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    Anonymous Coward, Jan 21st, 2011 @ 7:57pm

    The capcom game looks more like sonic the hedgehog, and is way shittier than splosion man.

     

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    Anonymous Coward, Jan 22nd, 2011 @ 7:27am

    Capcom hopes to rebuild the trust, and in the meantime they will continue to take the money and continue to use the smaller company's product, because, well, it's good for business.

     

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    Anonymous Coward, Jan 22nd, 2011 @ 9:22am

    Once again it looks like social mores and social pressure can be a hell of a lot more effective (not to mention cheaper) than any lawsuit.


    i dont see how it is more effective than a lawsuit.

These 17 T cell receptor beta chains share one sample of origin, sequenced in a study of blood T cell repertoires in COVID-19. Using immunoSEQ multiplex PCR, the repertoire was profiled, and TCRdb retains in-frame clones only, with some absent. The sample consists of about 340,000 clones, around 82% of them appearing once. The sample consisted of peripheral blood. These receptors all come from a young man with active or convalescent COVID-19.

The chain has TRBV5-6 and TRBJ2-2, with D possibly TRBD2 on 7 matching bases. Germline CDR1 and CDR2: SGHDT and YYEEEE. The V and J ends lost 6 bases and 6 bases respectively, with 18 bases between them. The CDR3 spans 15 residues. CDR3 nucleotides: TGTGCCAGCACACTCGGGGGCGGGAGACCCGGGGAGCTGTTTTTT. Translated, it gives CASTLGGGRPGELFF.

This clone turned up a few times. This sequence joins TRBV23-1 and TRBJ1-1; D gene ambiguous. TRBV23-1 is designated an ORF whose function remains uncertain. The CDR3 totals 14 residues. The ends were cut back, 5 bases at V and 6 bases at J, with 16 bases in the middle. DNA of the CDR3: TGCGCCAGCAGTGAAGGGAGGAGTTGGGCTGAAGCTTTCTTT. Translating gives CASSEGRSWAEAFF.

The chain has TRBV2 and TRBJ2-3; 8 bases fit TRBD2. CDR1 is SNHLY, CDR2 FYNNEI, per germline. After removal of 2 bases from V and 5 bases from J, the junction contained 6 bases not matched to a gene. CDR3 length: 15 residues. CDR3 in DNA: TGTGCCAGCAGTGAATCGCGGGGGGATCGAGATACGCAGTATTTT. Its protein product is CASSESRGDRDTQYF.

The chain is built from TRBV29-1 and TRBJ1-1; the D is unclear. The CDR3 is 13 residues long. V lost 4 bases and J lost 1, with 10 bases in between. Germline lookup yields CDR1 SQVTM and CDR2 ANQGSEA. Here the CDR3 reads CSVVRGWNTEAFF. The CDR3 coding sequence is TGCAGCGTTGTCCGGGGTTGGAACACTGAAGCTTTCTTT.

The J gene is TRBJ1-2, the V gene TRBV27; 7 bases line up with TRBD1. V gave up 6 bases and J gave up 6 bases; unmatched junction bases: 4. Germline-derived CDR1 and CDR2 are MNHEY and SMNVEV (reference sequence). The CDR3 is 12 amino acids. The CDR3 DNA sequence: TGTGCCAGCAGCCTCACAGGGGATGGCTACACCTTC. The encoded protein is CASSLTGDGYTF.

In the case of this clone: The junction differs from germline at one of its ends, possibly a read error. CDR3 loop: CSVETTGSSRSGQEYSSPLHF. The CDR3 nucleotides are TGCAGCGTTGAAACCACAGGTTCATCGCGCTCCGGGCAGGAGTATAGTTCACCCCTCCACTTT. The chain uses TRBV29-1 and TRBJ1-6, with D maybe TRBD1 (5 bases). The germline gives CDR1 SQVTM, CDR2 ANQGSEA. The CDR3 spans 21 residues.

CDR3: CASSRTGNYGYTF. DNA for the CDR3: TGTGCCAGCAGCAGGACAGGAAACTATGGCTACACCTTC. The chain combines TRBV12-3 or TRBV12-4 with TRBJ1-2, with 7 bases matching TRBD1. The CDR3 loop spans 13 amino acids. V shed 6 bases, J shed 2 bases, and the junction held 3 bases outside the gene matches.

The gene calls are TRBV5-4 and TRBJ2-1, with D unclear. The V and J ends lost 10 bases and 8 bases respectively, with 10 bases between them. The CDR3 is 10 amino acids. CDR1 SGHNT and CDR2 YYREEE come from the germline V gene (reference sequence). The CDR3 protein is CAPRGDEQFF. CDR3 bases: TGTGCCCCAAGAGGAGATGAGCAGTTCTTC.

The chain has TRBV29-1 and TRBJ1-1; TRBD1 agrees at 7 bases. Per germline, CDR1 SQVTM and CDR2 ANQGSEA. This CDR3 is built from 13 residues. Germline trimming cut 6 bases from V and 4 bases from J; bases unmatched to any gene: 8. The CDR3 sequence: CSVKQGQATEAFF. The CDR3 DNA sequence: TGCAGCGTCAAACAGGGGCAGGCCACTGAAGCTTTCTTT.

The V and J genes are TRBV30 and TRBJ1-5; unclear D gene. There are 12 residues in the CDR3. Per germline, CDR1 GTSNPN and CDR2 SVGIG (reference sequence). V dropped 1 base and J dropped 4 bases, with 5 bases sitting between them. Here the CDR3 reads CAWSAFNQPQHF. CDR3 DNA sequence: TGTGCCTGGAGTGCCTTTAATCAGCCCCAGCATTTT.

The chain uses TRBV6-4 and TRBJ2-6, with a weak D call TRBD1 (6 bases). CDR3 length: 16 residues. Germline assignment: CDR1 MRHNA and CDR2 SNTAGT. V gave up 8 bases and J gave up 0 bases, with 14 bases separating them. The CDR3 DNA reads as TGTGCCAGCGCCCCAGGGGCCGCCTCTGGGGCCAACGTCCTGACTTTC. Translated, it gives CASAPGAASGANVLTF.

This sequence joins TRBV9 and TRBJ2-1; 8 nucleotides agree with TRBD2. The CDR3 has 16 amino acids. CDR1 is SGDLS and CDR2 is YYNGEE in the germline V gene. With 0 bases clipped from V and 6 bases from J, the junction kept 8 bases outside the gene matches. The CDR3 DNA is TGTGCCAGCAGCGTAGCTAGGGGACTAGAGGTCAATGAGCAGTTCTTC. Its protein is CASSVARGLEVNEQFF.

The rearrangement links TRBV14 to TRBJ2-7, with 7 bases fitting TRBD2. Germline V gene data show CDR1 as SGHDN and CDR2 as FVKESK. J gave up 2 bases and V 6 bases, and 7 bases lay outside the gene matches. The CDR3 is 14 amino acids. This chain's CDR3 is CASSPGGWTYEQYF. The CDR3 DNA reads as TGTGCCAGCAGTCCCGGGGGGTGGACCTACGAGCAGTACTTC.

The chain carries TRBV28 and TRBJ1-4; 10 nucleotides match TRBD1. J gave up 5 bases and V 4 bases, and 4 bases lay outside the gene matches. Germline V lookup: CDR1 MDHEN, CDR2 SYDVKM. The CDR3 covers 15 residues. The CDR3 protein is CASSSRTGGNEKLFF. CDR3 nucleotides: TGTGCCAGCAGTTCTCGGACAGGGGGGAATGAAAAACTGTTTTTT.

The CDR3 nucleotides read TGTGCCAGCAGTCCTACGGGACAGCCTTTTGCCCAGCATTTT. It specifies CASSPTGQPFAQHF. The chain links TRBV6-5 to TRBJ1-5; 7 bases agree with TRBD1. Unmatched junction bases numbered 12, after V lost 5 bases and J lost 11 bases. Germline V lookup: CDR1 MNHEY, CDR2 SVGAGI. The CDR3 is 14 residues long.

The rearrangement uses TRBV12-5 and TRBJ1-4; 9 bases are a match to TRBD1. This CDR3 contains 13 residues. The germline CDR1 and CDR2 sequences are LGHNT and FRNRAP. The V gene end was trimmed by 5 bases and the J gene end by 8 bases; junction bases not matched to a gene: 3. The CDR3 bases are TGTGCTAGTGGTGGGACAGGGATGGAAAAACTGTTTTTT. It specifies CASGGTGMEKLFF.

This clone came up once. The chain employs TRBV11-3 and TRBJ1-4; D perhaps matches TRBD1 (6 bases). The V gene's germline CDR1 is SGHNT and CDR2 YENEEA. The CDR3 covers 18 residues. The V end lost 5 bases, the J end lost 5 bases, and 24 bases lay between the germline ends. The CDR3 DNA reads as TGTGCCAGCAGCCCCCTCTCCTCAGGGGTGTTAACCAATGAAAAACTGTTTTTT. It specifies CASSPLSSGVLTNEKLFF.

they get nothing this way. sure capcom are saddened, but saddened doesnt pay the bills.

     

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      Marcus Carab (profile), Jan 22nd, 2011 @ 1:54pm

      Re:

      Twisted Pixel is getting a bunch of support from the gaming community, which is likely to lead to increased sales of this and their other games. It has also opened a great channel for them to communicate with gamers, and the general buzz around Capcom's ripoff is no doubt generating attention for Twisted Pixel as well.

      Moreover, as the CEO says, they want to continue focusing on making more games. Suing would sap time and resources from their company which would be better spent working on their next project - especially at a time like this when the spotlight of the gaming press is on them and is bound to pay attention to their next release.